One limitation of this study was the use of offline results. We used sufficiently long parameter settings in this study to ensure that every subject could achieve reasonable accuracies, such as 15 repetitions for each letter, a relatively longer flash duration (125 ms) and ISI (62.5 ms), and a long calibration phase (2 runs). Under these experimental conditions, more than 40 subjects achieved >90% accuracy, which led to less meaningful results [a ceiling effect of online visual P300 BCI performance reported in a previous study (Halder et al., 2013)]. As an alternative, we used single-trial classification AUC, which is more similar to P300, as the P300 speller is indeed the summation of single-trial classification results (Blankertz et al., 2011). To address this limitation, various performance measures, such as the number of repetitions required to detect a particular letter accurately, which is related to spelling speed and offline letter detection accuracy depending on the number of trials, can be considered alternatives to online accuracy. Further, a new experiment can be performed with moderate parameter settings by reducing the calibration phase and speeding up the P300 speller, which we will investigate in the future.
Another limitation is that the subject must wear an EEG cap to predict P300 speller performance; thus, EEG-based P300 speller performance predictors may not be very practical, as wearing an EEG cap is inconvenient and time-consuming. However, as shown in Figures 6, 8, using electrophysiological and behavioral features combined enhanced stability and predictability dramatically. Therefore, such enhanced stability and predictability may compensate for the inconvenience of wearing an EEG cap. To minimize the inconvenience, a considerable reduction in the number of electrodes (perhaps a single electrode) or use of dry electrodes may be considered. In this study, five electrodes (Fz, Cz, Pz, CP1, and CP2) were used to calculate the performance predictors, but a single electrode may be considered for scalp topographic patterns, as they yielded trends nearly the same (not shown here) as those in Figures 4C, 5B. Comparing convenience and predictability using several cognitive tasks, such as an auditory oddball task (Halder et al., 2013), under the same conditions, also can be helpful in choosing the best cognitive task to predict P300 speller performance.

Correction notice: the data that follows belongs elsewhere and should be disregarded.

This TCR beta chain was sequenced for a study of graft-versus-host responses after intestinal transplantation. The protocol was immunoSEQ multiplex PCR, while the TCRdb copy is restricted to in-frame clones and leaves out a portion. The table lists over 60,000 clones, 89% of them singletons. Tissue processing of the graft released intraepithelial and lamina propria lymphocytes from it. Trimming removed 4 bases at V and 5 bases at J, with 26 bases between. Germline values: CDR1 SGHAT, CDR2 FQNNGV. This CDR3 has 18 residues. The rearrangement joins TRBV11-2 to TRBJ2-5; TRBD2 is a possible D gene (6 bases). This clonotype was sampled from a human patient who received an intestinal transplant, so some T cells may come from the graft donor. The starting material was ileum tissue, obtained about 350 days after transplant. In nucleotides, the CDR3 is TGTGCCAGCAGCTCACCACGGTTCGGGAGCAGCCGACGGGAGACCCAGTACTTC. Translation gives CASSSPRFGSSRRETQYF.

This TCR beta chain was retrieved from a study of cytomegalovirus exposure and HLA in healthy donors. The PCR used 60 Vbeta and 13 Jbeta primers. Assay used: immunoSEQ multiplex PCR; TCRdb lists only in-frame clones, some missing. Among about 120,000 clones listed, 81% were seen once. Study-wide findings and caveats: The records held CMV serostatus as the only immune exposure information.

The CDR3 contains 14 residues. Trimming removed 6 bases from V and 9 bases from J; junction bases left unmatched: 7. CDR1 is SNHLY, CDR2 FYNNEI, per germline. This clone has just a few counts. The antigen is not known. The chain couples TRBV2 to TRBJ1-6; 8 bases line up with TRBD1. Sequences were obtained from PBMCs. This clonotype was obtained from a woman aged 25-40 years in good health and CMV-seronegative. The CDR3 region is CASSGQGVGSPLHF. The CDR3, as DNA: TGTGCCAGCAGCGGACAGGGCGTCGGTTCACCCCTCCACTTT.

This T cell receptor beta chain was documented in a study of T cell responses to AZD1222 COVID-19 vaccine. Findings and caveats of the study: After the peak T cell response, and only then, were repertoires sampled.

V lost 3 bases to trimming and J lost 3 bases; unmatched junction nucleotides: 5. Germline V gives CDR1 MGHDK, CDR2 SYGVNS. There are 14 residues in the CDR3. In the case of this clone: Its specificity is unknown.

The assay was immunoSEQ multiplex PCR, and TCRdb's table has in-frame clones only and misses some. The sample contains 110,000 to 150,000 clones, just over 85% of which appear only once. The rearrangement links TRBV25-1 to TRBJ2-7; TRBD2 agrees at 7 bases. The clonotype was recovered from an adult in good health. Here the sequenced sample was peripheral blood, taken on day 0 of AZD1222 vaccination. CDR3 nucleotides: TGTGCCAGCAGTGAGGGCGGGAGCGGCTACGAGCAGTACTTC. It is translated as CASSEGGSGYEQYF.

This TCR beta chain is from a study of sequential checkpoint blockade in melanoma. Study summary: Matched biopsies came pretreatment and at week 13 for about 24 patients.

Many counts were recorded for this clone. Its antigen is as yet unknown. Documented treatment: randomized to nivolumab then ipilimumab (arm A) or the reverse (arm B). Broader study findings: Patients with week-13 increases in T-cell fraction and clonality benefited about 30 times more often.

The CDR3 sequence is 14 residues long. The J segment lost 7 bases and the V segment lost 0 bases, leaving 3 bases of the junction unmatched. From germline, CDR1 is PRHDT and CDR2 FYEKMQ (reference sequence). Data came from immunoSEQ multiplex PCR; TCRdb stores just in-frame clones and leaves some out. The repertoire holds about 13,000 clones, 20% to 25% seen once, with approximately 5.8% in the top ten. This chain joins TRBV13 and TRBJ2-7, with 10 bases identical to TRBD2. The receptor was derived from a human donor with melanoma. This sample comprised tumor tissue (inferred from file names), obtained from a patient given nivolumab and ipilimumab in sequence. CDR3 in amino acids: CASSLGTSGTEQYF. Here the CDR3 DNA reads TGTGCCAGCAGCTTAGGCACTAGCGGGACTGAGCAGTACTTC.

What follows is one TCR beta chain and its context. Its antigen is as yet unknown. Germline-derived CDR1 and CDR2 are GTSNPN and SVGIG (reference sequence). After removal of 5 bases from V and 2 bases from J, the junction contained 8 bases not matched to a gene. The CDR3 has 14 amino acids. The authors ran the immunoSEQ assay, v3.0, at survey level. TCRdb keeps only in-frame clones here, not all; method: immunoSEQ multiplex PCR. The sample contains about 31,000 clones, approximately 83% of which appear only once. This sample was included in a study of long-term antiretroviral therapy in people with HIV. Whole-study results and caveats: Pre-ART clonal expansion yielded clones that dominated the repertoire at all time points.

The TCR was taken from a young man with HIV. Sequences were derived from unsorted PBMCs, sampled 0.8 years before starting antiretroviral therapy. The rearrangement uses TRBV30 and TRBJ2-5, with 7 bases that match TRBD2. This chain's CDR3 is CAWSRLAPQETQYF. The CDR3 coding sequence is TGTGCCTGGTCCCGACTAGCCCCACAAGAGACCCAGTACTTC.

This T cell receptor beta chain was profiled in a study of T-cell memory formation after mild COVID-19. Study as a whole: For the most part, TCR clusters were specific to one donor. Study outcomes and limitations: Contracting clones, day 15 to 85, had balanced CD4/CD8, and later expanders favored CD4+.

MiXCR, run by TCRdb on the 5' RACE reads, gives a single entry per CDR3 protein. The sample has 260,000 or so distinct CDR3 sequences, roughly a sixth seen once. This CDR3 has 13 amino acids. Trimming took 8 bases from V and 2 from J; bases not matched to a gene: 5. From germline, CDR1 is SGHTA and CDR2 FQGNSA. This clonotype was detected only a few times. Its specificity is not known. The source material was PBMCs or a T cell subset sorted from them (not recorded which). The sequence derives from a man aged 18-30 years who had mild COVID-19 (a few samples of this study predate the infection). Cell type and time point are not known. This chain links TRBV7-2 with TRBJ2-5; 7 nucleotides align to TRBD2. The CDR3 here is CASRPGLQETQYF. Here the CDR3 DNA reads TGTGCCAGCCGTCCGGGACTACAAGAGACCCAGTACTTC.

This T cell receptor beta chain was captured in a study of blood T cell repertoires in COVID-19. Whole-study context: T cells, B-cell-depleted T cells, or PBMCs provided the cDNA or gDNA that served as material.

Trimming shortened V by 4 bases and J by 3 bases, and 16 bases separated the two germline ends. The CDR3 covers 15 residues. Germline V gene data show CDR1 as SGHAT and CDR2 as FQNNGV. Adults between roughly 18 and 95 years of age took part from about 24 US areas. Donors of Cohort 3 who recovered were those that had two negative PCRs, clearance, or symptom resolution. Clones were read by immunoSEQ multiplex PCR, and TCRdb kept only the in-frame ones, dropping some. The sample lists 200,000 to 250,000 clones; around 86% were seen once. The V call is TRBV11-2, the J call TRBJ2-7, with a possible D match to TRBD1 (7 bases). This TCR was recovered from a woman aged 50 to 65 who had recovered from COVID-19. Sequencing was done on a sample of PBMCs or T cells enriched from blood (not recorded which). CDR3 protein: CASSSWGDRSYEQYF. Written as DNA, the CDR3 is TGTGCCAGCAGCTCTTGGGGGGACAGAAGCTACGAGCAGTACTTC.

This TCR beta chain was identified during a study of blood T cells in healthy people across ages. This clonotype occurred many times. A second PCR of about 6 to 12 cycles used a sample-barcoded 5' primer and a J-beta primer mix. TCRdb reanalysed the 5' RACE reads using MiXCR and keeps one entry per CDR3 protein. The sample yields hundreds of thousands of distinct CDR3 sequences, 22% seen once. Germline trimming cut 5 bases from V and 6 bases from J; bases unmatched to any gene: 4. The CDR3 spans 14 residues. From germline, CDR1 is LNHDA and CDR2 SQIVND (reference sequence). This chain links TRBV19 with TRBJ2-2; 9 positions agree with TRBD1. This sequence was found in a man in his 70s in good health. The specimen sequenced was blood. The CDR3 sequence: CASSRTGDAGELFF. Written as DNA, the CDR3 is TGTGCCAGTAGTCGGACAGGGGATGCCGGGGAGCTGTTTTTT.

Overall, as with other prediction studies (Kaufmann et al., 2012; Halder et al., 2013; Riccio et al., 2013; Geronimo et al., 2016), this study helped clarify the cognitive and neurophysiological substrate associated with BCI control. Using a number of performance prediction studies, including this one, researchers or end users can test and recommend which BCI system is the best for a potential user group, or can attempt to enhance BCI performance by modulating specific substrates related to BCI performance using neurofeedback training (Wan et al., 2016) and brain stimulation approaches.
We investigated the relationship between RSVP task features and P300 speller (offline) performance to explore existing and to compare new correlates of P300 speller performance in an RSVP task. We observed statistically significant correlations with P300 speller performance in a behavioral feature (RSVP T1%) and a neurophysiological feature (P300 amplitude). Moreover, a new correlate was found, P300 latency’s trial variation, which suggests that maintaining stable P300 may be an important key in P300 speller performance. A comparative analysis revealed that neurophysiological features predict P300 speller performance better than a behavioral feature, and multi-feature predictors generated by the correlations observed outperformed any single feature predictor.
This study was carried out in accordance with the recommendations of the Institutional Review Board at Gwangju Institute of Science and Technology with written informed consent from all participants. All the participants gave the written informed consent in accordance with the Declaration of Helsinki. The protocol was approved by the Institutional Review Board at Gwangju Institute of Science and Technology (20171106-HR-31-01-02).